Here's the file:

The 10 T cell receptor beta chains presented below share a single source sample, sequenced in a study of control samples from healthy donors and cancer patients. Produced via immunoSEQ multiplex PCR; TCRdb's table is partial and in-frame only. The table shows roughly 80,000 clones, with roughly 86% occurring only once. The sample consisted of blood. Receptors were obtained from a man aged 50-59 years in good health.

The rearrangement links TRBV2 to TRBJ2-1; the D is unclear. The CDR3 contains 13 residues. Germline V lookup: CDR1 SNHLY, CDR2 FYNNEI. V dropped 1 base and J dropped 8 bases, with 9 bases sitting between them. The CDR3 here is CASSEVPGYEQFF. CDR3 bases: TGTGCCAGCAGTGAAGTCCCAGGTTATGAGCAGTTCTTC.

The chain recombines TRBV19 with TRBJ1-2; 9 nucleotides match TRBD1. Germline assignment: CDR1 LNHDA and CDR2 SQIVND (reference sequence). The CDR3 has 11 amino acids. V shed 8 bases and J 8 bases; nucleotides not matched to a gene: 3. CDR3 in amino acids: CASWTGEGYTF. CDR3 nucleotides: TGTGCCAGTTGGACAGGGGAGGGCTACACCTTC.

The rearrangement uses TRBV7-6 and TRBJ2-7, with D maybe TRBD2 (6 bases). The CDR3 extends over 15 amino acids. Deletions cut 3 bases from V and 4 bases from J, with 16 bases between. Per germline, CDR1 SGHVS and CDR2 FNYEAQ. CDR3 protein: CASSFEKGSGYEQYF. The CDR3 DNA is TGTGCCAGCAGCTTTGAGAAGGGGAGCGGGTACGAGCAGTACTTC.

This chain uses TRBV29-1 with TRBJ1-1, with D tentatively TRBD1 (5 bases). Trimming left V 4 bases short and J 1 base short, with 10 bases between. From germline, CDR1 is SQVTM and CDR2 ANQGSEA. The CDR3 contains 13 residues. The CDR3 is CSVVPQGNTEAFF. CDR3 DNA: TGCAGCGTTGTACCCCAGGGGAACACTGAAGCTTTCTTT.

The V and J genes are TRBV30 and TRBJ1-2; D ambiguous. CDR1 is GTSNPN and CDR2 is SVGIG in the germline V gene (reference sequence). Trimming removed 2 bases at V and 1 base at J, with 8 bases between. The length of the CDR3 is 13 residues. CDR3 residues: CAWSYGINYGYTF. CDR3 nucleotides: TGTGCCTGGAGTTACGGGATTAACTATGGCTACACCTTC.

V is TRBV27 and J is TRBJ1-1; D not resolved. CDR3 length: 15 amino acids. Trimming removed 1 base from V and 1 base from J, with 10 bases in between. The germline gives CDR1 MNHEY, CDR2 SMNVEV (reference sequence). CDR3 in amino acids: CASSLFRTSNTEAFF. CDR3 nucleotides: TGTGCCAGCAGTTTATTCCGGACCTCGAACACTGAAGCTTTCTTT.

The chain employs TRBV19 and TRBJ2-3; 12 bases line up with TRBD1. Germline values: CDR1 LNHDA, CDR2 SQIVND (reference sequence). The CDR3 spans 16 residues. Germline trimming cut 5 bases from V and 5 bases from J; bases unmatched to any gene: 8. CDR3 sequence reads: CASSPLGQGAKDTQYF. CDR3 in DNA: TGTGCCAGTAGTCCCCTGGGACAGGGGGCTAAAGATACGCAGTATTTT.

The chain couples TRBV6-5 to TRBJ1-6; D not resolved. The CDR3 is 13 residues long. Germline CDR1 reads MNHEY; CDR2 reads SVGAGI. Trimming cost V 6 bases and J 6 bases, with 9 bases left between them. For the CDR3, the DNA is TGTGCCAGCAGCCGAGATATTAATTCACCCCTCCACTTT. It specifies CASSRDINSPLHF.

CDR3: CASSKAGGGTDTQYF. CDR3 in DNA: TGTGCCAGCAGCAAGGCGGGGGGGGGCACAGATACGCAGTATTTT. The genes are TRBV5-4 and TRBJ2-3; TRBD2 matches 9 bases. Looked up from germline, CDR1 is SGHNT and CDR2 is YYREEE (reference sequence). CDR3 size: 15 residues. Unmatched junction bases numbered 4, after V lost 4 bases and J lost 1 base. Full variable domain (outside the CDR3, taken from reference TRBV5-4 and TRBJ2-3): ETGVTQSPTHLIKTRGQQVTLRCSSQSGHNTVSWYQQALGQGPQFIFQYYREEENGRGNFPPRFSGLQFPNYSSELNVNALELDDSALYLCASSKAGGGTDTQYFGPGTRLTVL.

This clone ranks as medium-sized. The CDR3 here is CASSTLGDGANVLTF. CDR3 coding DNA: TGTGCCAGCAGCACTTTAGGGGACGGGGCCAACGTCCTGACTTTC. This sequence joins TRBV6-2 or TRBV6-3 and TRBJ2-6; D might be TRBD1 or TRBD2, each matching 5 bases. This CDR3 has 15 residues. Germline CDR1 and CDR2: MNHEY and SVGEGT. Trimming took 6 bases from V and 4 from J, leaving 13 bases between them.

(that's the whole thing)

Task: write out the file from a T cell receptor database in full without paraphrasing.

The 10 T cell receptor beta chains presented below share a single source sample, sequenced in a study of control samples from healthy donors and cancer patients. Produced via immunoSEQ multiplex PCR; TCRdb's table is partial and in-frame only. The table shows roughly 80,000 clones, with roughly 86% occurring only once. The sample consisted of blood. Receptors were obtained from a man aged 50-59 years in good health.

The rearrangement links TRBV2 to TRBJ2-1; the D is unclear. The CDR3 contains 13 residues. Germline V lookup: CDR1 SNHLY, CDR2 FYNNEI. V dropped 1 base and J dropped 8 bases, with 9 bases sitting between them. The CDR3 here is CASSEVPGYEQFF. CDR3 bases: TGTGCCAGCAGTGAAGTCCCAGGTTATGAGCAGTTCTTC.

The chain recombines TRBV19 with TRBJ1-2; 9 nucleotides match TRBD1. Germline assignment: CDR1 LNHDA and CDR2 SQIVND (reference sequence). The CDR3 has 11 amino acids. V shed 8 bases and J 8 bases; nucleotides not matched to a gene: 3. CDR3 in amino acids: CASWTGEGYTF. CDR3 nucleotides: TGTGCCAGTTGGACAGGGGAGGGCTACACCTTC.

The rearrangement uses TRBV7-6 and TRBJ2-7, with D maybe TRBD2 (6 bases). The CDR3 extends over 15 amino acids. Deletions cut 3 bases from V and 4 bases from J, with 16 bases between. Per germline, CDR1 SGHVS and CDR2 FNYEAQ. CDR3 protein: CASSFEKGSGYEQYF. The CDR3 DNA is TGTGCCAGCAGCTTTGAGAAGGGGAGCGGGTACGAGCAGTACTTC.

This chain uses TRBV29-1 with TRBJ1-1, with D tentatively TRBD1 (5 bases). Trimming left V 4 bases short and J 1 base short, with 10 bases between. From germline, CDR1 is SQVTM and CDR2 ANQGSEA. The CDR3 contains 13 residues. The CDR3 is CSVVPQGNTEAFF. CDR3 DNA: TGCAGCGTTGTACCCCAGGGGAACACTGAAGCTTTCTTT.

The V and J genes are TRBV30 and TRBJ1-2; D ambiguous. CDR1 is GTSNPN and CDR2 is SVGIG in the germline V gene (reference sequence). Trimming removed 2 bases at V and 1 base at J, with 8 bases between. The length of the CDR3 is 13 residues. CDR3 residues: CAWSYGINYGYTF. CDR3 nucleotides: TGTGCCTGGAGTTACGGGATTAACTATGGCTACACCTTC.

V is TRBV27 and J is TRBJ1-1; D not resolved. CDR3 length: 15 amino acids. Trimming removed 1 base from V and 1 base from J, with 10 bases in between. The germline gives CDR1 MNHEY, CDR2 SMNVEV (reference sequence). CDR3 in amino acids: CASSLFRTSNTEAFF. CDR3 nucleotides: TGTGCCAGCAGTTTATTCCGGACCTCGAACACTGAAGCTTTCTTT.

The chain employs TRBV19 and TRBJ2-3; 12 bases line up with TRBD1. Germline values: CDR1 LNHDA, CDR2 SQIVND (reference sequence). The CDR3 spans 16 residues. Germline trimming cut 5 bases from V and 5 bases from J; bases unmatched to any gene: 8. CDR3 sequence reads: CASSPLGQGAKDTQYF. CDR3 in DNA: TGTGCCAGTAGTCCCCTGGGACAGGGGGCTAAAGATACGCAGTATTTT.

The chain couples TRBV6-5 to TRBJ1-6; D not resolved. The CDR3 is 13 residues long. Germline CDR1 reads MNHEY; CDR2 reads SVGAGI. Trimming cost V 6 bases and J 6 bases, with 9 bases left between them. For the CDR3, the DNA is TGTGCCAGCAGCCGAGATATTAATTCACCCCTCCACTTT. It specifies CASSRDINSPLHF.

CDR3: CASSKAGGGTDTQYF. CDR3 in DNA: TGTGCCAGCAGCAAGGCGGGGGGGGGCACAGATACGCAGTATTTT. The genes are TRBV5-4 and TRBJ2-3; TRBD2 matches 9 bases. Looked up from germline, CDR1 is SGHNT and CDR2 is YYREEE (reference sequence). CDR3 size: 15 residues. Unmatched junction bases numbered 4, after V lost 4 bases and J lost 1 base. Full variable domain (outside the CDR3, taken from reference TRBV5-4 and TRBJ2-3): ETGVTQSPTHLIKTRGQQVTLRCSSQSGHNTVSWYQQALGQGPQFIFQYYREEENGRGNFPPRFSGLQFPNYSSELNVNALELDDSALYLCASSKAGGGTDTQYFGPGTRLTVL.

This clone ranks as medium-sized. The CDR3 here is CASSTLGDGANVLTF. CDR3 coding DNA: TGTGCCAGCAGCACTTTAGGGGACGGGGCCAACGTCCTGACTTTC. This sequence joins TRBV6-2 or TRBV6-3 and TRBJ2-6; D might be TRBD1 or TRBD2, each matching 5 bases. This CDR3 has 15 residues. Germline CDR1 and CDR2: MNHEY and SVGEGT. Trimming took 6 bases from V and 4 from J, leaving 13 bases between them.